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The Man Who Died Twice by Richard Osman


Richard Osman is a British comedian whose first book The Thursday Murder Club was a runaway success. A comic crime novel involving an unruly collection of pensioners who manage to outwit a murderer. In this follow up, the team are back at it again with the same cast from the first book: Elizabeth, Joyce, Ibrahim, and Ron. Plus The Man Who Died Twice brings back Bogdan to add to the mix of colourful personalities.


This time, murder is the name of the game but with some diamonds and a good amount of money thrown into the mix. Osman is a master of storytelling, likely drawn from his experiences on stage, with each chapter leaving you wanting just that one more tidbit of information. With chapters relatively short it is really easy to acquiesce to that and spend a good chunk of the night wanting to know what happens next.


Focusing on each character within each chapter, the story explores how Elizabeth’s ex-husband has become embroiled in diamond theft, mobsters and a whole host of issues for the geriatric gang. His search for help leads them down some fair treacherous pathways which are both humorous, and yet equally unsettling.


Osman has reduced the number of characters in this follow up novel. In The Thursday Murder Club there were many more characters to introduce and create stories for. This time he has focused on the tight four and allowed them to shine in their own way. Joyce, in particular, is a joy to read about. Her tangents are wonderfully told before some great revelation at the end of the chapter that makes the reader stop and reflect. But the same nurturing treatment is given to all the characters by Osman, letting more information through to better colour in the attitudes and experiences of each.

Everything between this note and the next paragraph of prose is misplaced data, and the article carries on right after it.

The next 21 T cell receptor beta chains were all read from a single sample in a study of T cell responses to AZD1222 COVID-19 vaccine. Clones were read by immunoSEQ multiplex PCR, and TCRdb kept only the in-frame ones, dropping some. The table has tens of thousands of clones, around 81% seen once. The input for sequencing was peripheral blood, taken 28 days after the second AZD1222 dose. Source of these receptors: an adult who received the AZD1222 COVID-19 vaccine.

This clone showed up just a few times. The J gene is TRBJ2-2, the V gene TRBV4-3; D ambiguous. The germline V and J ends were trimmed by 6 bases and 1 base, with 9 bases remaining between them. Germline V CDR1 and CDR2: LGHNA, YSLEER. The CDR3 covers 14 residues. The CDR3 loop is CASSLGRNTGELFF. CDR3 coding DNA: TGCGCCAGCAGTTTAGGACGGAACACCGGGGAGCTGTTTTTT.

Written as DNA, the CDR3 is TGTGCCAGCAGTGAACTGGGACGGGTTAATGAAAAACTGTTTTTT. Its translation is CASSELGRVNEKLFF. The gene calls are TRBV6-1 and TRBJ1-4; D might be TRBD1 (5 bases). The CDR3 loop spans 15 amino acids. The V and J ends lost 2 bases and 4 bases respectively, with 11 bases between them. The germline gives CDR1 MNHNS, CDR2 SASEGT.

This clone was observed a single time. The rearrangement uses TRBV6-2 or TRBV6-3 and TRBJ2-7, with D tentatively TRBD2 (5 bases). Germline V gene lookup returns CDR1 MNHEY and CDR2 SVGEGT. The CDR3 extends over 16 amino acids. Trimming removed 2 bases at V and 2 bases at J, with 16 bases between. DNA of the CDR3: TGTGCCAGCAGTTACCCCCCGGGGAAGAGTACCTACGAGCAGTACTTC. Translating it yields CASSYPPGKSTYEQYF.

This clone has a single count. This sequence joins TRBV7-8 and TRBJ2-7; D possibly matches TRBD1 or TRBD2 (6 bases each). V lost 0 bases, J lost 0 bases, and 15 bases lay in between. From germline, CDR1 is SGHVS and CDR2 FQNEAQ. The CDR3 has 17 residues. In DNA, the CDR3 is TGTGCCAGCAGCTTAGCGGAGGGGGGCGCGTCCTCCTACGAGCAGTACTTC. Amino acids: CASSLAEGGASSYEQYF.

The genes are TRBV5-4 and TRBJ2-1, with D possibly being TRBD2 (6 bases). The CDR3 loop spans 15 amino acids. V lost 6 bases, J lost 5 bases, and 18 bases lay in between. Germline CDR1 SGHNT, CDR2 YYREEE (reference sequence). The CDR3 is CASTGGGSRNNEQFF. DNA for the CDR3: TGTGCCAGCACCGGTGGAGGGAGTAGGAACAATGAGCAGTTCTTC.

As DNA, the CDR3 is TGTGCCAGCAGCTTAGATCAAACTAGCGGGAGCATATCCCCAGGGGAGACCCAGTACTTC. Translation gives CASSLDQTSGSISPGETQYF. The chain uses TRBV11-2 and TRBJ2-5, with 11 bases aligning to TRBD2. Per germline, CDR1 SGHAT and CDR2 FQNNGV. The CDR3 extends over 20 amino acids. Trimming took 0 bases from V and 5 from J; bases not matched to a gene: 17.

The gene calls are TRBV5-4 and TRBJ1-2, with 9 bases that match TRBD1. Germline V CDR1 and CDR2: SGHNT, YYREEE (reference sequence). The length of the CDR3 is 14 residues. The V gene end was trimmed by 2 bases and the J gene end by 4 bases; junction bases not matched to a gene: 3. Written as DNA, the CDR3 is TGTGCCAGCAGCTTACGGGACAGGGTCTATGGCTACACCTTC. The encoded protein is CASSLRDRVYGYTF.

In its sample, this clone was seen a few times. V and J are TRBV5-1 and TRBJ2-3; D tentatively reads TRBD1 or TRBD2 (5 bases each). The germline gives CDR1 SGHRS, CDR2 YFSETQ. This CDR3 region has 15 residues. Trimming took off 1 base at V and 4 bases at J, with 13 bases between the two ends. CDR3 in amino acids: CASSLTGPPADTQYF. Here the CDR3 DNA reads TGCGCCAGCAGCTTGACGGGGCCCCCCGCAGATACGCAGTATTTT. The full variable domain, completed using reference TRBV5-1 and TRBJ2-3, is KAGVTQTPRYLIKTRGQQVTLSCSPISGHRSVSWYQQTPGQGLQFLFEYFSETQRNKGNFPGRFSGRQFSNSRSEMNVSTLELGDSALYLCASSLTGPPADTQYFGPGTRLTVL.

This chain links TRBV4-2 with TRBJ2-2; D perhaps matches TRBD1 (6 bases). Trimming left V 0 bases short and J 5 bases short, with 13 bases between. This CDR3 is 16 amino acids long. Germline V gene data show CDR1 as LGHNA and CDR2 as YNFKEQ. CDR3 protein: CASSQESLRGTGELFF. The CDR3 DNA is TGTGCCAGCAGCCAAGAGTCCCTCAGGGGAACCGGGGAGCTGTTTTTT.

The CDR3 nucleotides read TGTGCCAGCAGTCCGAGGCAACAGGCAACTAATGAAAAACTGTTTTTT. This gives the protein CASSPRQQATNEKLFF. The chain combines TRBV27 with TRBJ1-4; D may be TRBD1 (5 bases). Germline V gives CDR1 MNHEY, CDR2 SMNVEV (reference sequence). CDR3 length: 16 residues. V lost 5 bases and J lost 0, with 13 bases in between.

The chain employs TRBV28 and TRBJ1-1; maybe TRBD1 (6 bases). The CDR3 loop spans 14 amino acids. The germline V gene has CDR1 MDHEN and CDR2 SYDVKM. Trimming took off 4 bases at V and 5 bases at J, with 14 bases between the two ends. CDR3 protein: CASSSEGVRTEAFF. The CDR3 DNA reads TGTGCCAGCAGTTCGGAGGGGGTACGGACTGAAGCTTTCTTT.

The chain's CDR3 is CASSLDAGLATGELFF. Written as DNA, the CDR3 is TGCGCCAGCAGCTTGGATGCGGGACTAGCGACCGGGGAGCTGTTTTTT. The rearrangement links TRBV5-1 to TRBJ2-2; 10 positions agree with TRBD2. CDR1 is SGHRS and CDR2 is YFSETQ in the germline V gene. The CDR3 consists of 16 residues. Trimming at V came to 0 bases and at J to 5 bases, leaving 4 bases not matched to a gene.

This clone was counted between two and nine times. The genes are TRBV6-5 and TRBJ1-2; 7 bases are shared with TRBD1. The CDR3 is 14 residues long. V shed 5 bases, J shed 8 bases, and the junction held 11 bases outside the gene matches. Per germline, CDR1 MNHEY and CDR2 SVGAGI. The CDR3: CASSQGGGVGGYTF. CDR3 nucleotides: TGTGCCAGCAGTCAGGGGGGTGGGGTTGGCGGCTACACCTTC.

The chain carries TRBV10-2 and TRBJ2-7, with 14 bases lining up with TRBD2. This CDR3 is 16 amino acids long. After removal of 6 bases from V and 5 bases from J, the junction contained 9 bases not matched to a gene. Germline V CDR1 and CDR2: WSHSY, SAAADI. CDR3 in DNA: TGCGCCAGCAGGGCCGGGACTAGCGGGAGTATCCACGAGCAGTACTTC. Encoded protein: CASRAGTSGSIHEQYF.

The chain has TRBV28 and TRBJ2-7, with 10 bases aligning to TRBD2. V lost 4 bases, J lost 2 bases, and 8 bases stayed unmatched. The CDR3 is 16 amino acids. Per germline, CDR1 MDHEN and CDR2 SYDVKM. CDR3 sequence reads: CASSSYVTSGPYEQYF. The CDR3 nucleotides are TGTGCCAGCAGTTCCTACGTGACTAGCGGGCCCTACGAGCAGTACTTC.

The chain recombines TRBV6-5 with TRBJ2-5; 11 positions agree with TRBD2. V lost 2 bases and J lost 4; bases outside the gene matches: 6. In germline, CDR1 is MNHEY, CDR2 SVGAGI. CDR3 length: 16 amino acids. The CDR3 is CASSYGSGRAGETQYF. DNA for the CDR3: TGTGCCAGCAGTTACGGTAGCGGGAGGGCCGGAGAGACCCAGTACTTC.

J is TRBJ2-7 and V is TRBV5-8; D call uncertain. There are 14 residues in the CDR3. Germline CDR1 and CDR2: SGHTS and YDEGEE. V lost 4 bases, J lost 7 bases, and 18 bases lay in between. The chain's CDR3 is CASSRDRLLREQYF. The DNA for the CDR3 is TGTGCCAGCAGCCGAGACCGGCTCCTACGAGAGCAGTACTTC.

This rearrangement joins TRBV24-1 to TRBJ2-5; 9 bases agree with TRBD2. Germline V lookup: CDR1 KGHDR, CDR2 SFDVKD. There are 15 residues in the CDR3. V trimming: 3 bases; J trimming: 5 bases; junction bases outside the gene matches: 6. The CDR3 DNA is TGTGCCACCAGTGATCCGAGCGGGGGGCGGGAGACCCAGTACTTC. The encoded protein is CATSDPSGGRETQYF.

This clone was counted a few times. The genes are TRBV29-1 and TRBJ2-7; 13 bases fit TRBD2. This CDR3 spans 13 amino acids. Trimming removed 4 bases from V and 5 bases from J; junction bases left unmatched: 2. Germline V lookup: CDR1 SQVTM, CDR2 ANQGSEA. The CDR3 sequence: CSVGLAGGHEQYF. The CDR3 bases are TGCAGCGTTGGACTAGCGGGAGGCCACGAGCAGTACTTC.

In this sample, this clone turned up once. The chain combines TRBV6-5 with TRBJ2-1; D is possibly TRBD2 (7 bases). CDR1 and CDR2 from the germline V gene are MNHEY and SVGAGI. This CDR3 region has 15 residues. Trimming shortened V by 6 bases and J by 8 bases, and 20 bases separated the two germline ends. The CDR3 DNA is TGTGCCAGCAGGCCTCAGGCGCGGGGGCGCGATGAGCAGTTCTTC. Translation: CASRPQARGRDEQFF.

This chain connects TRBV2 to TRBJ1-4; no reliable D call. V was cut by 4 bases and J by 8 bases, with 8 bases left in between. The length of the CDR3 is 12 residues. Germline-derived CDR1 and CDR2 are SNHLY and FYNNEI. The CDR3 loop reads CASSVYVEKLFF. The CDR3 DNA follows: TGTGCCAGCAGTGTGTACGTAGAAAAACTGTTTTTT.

There’s definitely a sense of self-awareness on the part of all the characters in this book. It is where much of the humour comes from. They ‘get’ that at their age things like crossword puzzles and daytime television should be the order of the day, not tracking down mafia mobsters - yet here they are. The violence also adds a layer of dark humour. Life is not quite so precious when you’re in your 90s - it seems.


Osman has a flair when it comes to translating humour onto the page. It’s hard not to chuckle at the predicaments that the cast find themselves in. Many times the fate of millions of pounds rests on the hands of the most unlikely of personalities.


There are poignant moments too. The fear of dementia, the lack of mobility that they once had, and the general fogginess they are prone to remind the reader of their age and their fragility. It brings an authenticity to their plight, and a realism to the writing style. Taking a page out of the James Patterson book of thriller writing, Osman has really worked to employ the unfurling of the drama in an almost clandestine way. It’s clear he has control over the narrative arc from the beginning but never gives away much but allows the characters to evolve, more than simply explain what’s happening. It’s a real testament to his skill with the pen (or keyboard).


A real page turner that is certain to be a glorious gift for readers this Christmas. Hard to put down, easy to love.


Reviewer: Chris Reed

Penguin